Friday, July 12, 2013

Increased Choline Consumption Improves Memory

Consuming choline, a vitamin B group nutrient found in eggs, meat, soy and wheat germ, has been shown to improve long-term memory and attention holding capacity, according to a study conducted at the University of Granada, Spain, Simon Bolivar University, Venezuela and the University of York, United Kingdom.
Researchers studied supplements in two experiments aimed at analyzing the influence of vitamin B intake on memory and attention during gestation and in adults.

During the first experiment, rats received choline during the third term of gestation. Three groups were fed choline-rich foods. When the offspring reached an adult age, a sample of 30 were selected consisting of 10 female offspring who were fed a choline supplement, 10 who followed a choline-deficient diet and 10 who followed a regular diet.

Measurement of memory retention were taken 24 hours after being shown an object to all of the offspring. After 48 hours, the rats of dams fed a prenatal choline-rich diet recognized the object better than those in a standard group while those with a choline-deficient group didn't recognize the object at all.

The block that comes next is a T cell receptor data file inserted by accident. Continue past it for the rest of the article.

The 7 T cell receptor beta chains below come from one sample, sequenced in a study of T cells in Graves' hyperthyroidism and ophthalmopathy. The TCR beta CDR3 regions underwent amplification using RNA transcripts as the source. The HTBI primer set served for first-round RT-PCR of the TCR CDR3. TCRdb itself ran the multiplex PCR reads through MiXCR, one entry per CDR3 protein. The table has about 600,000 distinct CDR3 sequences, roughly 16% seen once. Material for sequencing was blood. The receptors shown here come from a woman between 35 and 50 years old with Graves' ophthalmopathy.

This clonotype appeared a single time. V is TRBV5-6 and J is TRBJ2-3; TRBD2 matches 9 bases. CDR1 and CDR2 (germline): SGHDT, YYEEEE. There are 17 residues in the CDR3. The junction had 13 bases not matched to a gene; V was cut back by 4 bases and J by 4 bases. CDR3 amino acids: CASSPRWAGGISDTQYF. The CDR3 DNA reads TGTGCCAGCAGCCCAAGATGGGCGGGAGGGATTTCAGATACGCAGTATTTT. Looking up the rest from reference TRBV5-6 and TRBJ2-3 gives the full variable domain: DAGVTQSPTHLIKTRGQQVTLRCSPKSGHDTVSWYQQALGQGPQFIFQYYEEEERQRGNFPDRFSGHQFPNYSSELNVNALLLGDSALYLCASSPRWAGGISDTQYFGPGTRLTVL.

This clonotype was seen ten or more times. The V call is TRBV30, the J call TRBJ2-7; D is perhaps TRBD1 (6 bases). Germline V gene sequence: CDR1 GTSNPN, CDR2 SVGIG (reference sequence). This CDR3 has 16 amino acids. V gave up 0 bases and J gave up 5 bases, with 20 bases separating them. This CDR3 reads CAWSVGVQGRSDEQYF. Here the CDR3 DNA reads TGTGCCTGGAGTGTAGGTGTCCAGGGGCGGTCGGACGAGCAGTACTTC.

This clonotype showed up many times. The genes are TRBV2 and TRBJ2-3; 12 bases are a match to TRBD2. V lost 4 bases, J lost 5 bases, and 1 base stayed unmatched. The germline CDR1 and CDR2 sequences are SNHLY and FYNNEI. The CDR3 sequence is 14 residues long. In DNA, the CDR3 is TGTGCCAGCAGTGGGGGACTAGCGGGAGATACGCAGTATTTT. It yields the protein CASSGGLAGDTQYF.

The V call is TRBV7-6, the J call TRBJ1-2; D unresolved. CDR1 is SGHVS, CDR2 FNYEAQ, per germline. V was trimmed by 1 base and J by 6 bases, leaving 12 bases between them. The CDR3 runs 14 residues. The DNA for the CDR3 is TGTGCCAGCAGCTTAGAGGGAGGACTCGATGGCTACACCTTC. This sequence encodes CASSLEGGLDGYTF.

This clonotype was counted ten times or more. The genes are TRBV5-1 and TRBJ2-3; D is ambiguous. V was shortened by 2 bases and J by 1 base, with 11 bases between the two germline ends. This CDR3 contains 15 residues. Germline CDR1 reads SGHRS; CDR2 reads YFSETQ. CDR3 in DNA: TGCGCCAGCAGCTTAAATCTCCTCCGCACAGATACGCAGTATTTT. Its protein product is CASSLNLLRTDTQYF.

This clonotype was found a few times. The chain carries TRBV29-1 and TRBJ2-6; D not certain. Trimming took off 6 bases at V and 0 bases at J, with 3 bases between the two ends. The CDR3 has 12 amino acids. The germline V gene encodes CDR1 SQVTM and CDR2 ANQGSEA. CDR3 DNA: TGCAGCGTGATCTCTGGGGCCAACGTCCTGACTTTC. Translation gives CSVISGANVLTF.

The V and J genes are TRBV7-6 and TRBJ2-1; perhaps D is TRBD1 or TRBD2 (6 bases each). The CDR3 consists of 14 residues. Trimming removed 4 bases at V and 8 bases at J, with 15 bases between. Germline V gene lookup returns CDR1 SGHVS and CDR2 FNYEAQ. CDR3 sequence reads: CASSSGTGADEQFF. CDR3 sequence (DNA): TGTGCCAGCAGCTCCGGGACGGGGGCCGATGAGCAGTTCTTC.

The second experiment measured change in attention that occurred in adult rats fed choline supplement for 12 weeks versus those with no choline intake. The rats that consumed choline had better attention then others when presented with a familiar stimulus. Those fed a standard diet showed normal learning delay but those with choline-rich intake showed a fall in attention to the familiar stimulus, learning its new meaning.

A recent study showing an increased choline consumption during pregnancy also demonstrated a decrease in an infant's vulnerability to stress-related illnesses, such as mental health disturbances and chronic conditions like hypertension.

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